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The Political Legacy of Entertainment TV

Author

Listed:
  • Ruben Durante

    (Département d'économie)

  • Paolo Pinotti

    (Università Bocconi)

  • Andrea Tesei

    (Queen Mary University of London)

Abstract

We investigate the political impact of entertainment television in Italy over the past thirty years by exploiting the staggered introduction of Silvio Berlusconi's commercial TV network, Mediaset, in the early 1980s. We find that individuals in municipalities that had access to Mediaset prior to 1985 - when the network only featured light entertainment programs - were significantly more likely to vote for Berlusconi's party in 1994, when he first ran for office. This effect persists for almost two decades and five elections, and is especially pronounced for heavy TV viewers, namely the very young and the old. We relate the extreme persistence of the effect to the relative incidence of these age groups in the voting population, and explore different mechanisms through which early exposure to entertainment content may have influenced their political attitudes.

Suggested Citation

  • Ruben Durante & Paolo Pinotti & Andrea Tesei, 2015. "The Political Legacy of Entertainment TV," Sciences Po publications info:hdl:2441/gjf8d7tah8a, Sciences Po.
  • Handle: RePEc:spo:wpmain:info:hdl:2441/gjf8d7tah8ah9mq53gkdj73cq
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    References listed on IDEAS

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    Cited by:

    1. Marco Manacorda & Andrea Tesei, 2016. "Liberation Technology: Mobile Phones and Political Mobilization in Africa," HiCN Working Papers 217, Households in Conflict Network.
    2. Leonardo Bursztyn & Davide Cantoni & Patricia Funk & Noam Yuchtman, 2017. "Polls, the Press, and Political Participation: The Effects of Anticipated Election Closeness on Voter Turnout," NBER Working Papers 23490, National Bureau of Economic Research, Inc.
    3. Alessandro Borin & Elisa Macchi & Michele Mancini, 2018. "Eu transfers and euroscepticism: can’t buy me love?," ECON - Working Papers 289, Department of Economics - University of Zurich.
    4. Arnstein Aassve & Gianmarco Daniele & Marco Le Moglie, 2018. "Never Forget the First Time: The Persistent Effects of Corruption and the Rise of Populism in Italy," BAFFI CAREFIN Working Papers 1896, BAFFI CAREFIN, Centre for Applied Research on International Markets Banking Finance and Regulation, Universita' Bocconi, Milano, Italy.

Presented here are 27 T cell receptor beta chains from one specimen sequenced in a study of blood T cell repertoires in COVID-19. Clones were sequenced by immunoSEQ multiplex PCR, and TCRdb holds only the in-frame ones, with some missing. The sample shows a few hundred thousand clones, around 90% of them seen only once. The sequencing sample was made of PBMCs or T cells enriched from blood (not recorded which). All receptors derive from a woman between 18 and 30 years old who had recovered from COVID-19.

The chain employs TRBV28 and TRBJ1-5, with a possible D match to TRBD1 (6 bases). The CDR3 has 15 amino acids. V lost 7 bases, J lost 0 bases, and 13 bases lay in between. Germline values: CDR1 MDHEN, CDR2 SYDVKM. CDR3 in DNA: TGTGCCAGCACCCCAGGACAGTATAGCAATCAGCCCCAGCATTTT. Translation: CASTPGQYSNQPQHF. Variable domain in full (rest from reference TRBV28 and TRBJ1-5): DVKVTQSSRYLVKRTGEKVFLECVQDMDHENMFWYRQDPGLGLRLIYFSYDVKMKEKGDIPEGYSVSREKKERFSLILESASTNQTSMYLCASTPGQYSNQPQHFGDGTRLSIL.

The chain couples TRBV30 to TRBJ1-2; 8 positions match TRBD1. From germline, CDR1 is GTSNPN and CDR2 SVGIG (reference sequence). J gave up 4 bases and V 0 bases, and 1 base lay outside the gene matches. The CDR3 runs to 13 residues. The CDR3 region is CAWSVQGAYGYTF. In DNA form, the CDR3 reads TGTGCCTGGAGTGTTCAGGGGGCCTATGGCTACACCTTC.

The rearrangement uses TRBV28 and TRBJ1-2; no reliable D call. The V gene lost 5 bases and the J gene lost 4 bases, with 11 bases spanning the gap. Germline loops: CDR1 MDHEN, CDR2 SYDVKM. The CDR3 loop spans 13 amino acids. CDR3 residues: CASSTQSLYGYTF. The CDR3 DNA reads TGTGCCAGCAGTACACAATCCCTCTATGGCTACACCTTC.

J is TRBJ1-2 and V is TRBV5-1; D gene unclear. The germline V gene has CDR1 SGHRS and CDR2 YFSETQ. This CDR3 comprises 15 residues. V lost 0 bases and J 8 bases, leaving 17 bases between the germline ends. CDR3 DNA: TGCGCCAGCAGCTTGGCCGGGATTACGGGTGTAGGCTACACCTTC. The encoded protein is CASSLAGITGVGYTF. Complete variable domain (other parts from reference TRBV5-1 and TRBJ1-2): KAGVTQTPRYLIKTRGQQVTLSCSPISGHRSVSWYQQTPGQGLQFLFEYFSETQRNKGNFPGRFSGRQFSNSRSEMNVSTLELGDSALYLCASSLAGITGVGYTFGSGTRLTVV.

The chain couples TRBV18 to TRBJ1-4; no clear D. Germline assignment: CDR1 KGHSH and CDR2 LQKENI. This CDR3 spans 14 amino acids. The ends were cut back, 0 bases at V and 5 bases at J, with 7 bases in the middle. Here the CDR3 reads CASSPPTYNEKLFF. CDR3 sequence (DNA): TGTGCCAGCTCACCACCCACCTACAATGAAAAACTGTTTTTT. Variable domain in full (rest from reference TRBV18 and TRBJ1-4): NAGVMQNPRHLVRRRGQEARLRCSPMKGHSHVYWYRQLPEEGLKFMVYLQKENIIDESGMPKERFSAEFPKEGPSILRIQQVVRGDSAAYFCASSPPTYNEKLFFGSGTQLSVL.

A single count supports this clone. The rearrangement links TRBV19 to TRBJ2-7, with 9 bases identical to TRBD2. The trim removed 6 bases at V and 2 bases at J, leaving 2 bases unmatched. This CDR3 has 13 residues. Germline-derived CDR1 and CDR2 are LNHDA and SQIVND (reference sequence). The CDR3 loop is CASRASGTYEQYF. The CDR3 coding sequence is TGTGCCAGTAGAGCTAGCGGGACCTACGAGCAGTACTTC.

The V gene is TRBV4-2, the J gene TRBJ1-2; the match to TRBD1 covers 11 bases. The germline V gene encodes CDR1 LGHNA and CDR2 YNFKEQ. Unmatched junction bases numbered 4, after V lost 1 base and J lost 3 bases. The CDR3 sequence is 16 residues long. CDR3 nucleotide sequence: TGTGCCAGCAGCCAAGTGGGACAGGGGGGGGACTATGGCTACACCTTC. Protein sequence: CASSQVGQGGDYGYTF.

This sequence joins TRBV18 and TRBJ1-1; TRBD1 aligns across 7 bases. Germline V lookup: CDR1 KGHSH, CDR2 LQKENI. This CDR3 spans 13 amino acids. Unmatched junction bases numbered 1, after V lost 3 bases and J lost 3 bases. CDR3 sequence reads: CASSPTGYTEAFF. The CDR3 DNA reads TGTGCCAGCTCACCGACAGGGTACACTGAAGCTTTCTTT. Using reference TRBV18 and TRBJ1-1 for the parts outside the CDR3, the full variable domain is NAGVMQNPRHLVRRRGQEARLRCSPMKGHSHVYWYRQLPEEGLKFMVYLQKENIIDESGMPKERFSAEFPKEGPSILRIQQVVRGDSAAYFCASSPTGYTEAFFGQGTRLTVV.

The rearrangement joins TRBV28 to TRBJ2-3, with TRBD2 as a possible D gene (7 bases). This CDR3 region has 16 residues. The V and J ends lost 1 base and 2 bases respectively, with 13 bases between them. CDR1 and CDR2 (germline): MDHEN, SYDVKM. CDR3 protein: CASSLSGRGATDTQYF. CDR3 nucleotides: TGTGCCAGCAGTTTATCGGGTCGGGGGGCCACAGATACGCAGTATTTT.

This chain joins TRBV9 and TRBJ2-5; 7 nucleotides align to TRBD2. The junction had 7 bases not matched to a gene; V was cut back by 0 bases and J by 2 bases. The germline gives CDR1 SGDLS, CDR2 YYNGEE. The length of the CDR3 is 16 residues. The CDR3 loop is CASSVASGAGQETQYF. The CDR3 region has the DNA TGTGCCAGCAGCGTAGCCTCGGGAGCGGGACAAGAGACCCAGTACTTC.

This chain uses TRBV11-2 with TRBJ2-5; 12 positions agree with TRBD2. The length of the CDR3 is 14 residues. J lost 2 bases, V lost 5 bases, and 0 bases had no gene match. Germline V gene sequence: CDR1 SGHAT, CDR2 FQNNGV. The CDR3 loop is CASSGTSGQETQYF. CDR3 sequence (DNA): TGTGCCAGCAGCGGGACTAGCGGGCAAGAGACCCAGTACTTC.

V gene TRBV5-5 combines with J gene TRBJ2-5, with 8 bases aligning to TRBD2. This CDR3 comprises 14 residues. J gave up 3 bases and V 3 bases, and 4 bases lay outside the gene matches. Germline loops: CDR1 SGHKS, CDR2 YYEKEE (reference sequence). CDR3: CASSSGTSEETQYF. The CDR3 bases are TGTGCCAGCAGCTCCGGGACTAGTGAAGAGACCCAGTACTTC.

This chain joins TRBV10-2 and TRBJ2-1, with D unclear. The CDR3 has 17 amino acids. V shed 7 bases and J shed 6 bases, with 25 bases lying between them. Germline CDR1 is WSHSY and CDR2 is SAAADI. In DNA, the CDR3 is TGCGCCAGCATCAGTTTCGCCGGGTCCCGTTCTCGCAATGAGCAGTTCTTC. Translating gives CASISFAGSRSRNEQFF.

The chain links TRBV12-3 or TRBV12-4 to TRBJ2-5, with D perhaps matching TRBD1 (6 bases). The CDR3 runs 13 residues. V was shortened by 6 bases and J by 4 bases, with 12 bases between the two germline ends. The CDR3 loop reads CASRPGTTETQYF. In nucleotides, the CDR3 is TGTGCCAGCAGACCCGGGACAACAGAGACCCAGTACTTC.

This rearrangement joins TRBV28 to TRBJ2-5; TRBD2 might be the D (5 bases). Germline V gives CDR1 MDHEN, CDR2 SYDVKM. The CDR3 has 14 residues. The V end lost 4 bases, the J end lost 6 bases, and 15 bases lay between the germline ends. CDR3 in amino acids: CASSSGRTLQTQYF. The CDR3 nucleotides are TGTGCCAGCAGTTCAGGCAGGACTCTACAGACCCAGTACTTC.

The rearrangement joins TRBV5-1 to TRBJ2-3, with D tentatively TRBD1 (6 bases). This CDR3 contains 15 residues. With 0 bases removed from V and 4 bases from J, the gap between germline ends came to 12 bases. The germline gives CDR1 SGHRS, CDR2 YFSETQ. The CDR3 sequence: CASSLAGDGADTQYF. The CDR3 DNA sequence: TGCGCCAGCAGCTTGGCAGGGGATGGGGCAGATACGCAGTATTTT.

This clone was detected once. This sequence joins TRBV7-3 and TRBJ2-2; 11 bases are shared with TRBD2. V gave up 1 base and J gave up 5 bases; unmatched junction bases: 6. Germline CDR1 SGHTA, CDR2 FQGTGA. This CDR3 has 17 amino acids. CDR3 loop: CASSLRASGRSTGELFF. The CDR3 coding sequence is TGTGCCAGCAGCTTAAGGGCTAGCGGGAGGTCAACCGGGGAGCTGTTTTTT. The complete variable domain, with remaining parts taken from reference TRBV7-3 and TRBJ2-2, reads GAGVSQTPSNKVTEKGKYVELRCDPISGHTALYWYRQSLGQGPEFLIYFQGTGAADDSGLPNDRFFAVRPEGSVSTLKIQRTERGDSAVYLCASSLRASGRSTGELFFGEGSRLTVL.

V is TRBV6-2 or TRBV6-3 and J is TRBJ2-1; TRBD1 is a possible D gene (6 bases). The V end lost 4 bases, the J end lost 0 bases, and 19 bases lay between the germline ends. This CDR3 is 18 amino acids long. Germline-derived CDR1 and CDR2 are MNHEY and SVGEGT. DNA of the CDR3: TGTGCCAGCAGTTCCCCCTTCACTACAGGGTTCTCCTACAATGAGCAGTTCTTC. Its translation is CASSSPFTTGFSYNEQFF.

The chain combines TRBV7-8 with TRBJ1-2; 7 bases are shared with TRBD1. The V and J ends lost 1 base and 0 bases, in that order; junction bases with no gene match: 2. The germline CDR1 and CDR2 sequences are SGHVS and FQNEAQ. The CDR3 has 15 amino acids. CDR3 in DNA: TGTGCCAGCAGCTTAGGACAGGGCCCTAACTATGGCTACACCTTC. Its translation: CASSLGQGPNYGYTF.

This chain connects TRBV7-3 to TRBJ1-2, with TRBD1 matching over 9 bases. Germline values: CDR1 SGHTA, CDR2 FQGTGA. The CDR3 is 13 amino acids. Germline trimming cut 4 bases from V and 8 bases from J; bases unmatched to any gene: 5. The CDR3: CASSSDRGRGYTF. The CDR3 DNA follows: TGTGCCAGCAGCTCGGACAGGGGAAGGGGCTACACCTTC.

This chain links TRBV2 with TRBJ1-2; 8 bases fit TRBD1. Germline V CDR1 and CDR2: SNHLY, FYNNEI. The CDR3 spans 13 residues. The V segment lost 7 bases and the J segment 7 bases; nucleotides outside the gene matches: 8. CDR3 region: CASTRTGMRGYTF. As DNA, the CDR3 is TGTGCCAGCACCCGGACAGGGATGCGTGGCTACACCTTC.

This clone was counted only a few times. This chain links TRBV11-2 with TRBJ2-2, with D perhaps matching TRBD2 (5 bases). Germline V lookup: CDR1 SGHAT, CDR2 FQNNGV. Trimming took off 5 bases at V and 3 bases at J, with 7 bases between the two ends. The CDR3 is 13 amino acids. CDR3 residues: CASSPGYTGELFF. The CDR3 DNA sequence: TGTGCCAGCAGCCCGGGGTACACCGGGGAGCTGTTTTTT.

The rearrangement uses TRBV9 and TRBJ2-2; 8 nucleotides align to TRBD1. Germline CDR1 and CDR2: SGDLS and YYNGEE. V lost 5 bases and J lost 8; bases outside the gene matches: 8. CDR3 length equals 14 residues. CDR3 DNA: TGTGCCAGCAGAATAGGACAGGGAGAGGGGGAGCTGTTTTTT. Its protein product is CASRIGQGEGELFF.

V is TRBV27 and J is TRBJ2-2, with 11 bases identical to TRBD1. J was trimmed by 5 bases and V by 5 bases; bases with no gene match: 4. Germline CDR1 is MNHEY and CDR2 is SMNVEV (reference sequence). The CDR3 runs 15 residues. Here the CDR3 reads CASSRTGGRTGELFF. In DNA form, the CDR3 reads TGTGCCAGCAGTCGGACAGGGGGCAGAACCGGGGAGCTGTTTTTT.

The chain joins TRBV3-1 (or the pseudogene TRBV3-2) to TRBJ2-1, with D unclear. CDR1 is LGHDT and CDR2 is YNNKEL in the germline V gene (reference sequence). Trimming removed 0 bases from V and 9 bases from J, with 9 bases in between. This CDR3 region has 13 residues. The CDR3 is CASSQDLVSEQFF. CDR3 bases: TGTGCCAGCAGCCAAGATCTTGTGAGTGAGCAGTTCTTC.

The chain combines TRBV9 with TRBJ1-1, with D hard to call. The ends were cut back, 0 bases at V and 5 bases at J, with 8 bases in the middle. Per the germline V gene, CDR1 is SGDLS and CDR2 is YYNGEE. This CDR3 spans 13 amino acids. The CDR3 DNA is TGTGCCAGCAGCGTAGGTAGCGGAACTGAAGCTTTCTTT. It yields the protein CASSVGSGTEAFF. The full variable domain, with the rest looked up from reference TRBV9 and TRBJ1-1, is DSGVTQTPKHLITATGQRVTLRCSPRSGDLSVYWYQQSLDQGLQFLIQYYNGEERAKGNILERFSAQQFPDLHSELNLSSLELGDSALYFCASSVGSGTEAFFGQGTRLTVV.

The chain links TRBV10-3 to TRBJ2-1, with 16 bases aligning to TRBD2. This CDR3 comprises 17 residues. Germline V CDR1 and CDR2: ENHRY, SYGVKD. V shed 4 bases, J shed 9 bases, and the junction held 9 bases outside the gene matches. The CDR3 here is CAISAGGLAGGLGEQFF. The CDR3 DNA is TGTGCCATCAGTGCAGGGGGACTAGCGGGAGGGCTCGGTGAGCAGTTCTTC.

5. repec:eee:pubeco:v:165:y:2018:i:c:p:230-255 is not listed on IDEAS
    6. repec:eee:pubeco:v:159:y:2018:i:c:p:1-15 is not listed on IDEAS
    7. Ruben Enikolopov & Maria Petrova & Konstantin Sonin, 2018. "Social Media and Corruption," American Economic Journal: Applied Economics, American Economic Association, vol. 10(1), pages 150-174, January.
    8. repec:kap:pubcho:v:174:y:2018:i:3:d:10.1007_s11127-017-0496-y is not listed on IDEAS
    9. Harry Pickard, 2019. "A mailshot in the dark? The impact of the UK government's lea fet on the 2016 EU referendum," Working Papers 2019004, The University of Sheffield, Department of Economics.
    10. Mastrorocco, Nicola & Minale, Luigi, 2018. "News media and crime perceptions: Evidence from a natural experiment," Journal of Public Economics, Elsevier, vol. 165(C), pages 230-255.
    11. Francesco Sobbrio, 2014. "The political economy of news media: theory, evidence and open issues," Chapters,in: A Handbook of Alternative Theories of Public Economics, chapter 13, pages 278-320 Edward Elgar Publishing.

    More about this item

    Keywords

    Television; Entertainment; Voting; Political participation;

    JEL classification:

    • L82 - Industrial Organization - - Industry Studies: Services - - - Entertainment; Media
    • D72 - Microeconomics - - Analysis of Collective Decision-Making - - - Political Processes: Rent-seeking, Lobbying, Elections, Legislatures, and Voting Behavior
    • Z13 - Other Special Topics - - Cultural Economics - - - Economic Sociology; Economic Anthropology; Language; Social and Economic Stratification

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